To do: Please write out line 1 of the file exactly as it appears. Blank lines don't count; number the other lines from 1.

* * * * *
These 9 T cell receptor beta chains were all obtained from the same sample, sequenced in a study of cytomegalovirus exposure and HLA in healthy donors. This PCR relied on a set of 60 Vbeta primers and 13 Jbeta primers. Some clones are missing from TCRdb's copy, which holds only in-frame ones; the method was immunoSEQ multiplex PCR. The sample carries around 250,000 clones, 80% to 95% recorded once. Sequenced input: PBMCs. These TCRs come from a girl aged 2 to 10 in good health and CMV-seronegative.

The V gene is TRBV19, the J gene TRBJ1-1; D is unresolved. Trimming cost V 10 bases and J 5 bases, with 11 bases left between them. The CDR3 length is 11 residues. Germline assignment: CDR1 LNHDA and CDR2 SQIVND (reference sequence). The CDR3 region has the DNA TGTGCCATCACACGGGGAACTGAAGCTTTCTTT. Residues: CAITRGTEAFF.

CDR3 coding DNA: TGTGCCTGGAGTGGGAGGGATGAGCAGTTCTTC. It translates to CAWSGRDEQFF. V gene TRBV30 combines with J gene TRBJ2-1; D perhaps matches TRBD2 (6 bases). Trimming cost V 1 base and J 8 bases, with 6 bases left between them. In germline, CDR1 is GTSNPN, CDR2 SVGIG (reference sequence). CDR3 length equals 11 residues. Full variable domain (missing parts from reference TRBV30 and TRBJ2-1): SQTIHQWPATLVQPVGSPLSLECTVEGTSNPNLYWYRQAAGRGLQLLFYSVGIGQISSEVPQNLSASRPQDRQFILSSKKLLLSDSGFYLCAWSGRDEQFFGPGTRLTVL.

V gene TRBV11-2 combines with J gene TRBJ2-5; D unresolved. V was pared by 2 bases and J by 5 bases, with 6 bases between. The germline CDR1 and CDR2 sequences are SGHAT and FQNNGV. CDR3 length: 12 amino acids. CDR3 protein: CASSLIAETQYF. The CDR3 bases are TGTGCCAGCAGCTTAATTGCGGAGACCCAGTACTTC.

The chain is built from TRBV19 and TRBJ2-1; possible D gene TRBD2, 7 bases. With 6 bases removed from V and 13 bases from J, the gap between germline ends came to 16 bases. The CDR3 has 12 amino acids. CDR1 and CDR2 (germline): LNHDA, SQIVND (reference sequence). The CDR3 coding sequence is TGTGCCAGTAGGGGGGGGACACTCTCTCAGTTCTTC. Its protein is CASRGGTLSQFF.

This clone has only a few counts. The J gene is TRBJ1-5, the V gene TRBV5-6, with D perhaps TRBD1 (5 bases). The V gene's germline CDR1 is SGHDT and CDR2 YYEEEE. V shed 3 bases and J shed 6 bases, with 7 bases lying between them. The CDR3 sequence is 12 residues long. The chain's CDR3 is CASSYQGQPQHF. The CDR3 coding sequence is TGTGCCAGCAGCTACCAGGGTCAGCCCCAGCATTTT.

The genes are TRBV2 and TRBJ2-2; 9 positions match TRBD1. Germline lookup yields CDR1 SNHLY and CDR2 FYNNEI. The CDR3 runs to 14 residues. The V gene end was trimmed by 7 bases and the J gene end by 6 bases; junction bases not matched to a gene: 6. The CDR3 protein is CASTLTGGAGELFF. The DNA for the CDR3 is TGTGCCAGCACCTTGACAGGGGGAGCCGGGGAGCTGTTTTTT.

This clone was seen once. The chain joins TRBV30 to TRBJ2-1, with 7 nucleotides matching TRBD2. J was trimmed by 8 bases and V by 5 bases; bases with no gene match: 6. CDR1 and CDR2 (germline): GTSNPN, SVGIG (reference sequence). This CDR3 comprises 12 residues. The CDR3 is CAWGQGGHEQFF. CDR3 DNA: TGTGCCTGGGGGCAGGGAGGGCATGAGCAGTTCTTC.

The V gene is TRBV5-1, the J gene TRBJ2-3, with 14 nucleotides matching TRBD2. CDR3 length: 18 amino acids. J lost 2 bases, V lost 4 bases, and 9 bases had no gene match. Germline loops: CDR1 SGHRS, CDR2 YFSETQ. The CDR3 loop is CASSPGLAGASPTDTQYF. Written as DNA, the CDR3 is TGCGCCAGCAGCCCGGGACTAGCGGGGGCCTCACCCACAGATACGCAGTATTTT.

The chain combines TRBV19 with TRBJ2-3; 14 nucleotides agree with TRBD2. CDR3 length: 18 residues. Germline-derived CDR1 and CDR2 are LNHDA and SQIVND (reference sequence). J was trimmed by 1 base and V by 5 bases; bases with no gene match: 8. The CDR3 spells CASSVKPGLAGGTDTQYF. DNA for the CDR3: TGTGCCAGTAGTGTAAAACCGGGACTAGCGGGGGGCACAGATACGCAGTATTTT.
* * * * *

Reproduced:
These 9 T cell receptor beta chains were all obtained from the same sample, sequenced in a study of cytomegalovirus exposure and HLA in healthy donors. This PCR relied on a set of 60 Vbeta primers and 13 Jbeta primers. Some clones are missing from TCRdb's copy, which holds only in-frame ones; the method was immunoSEQ multiplex PCR. The sample carries around 250,000 clones, 80% to 95% recorded once. Sequenced input: PBMCs. These TCRs come from a girl aged 2 to 10 in good health and CMV-seronegative.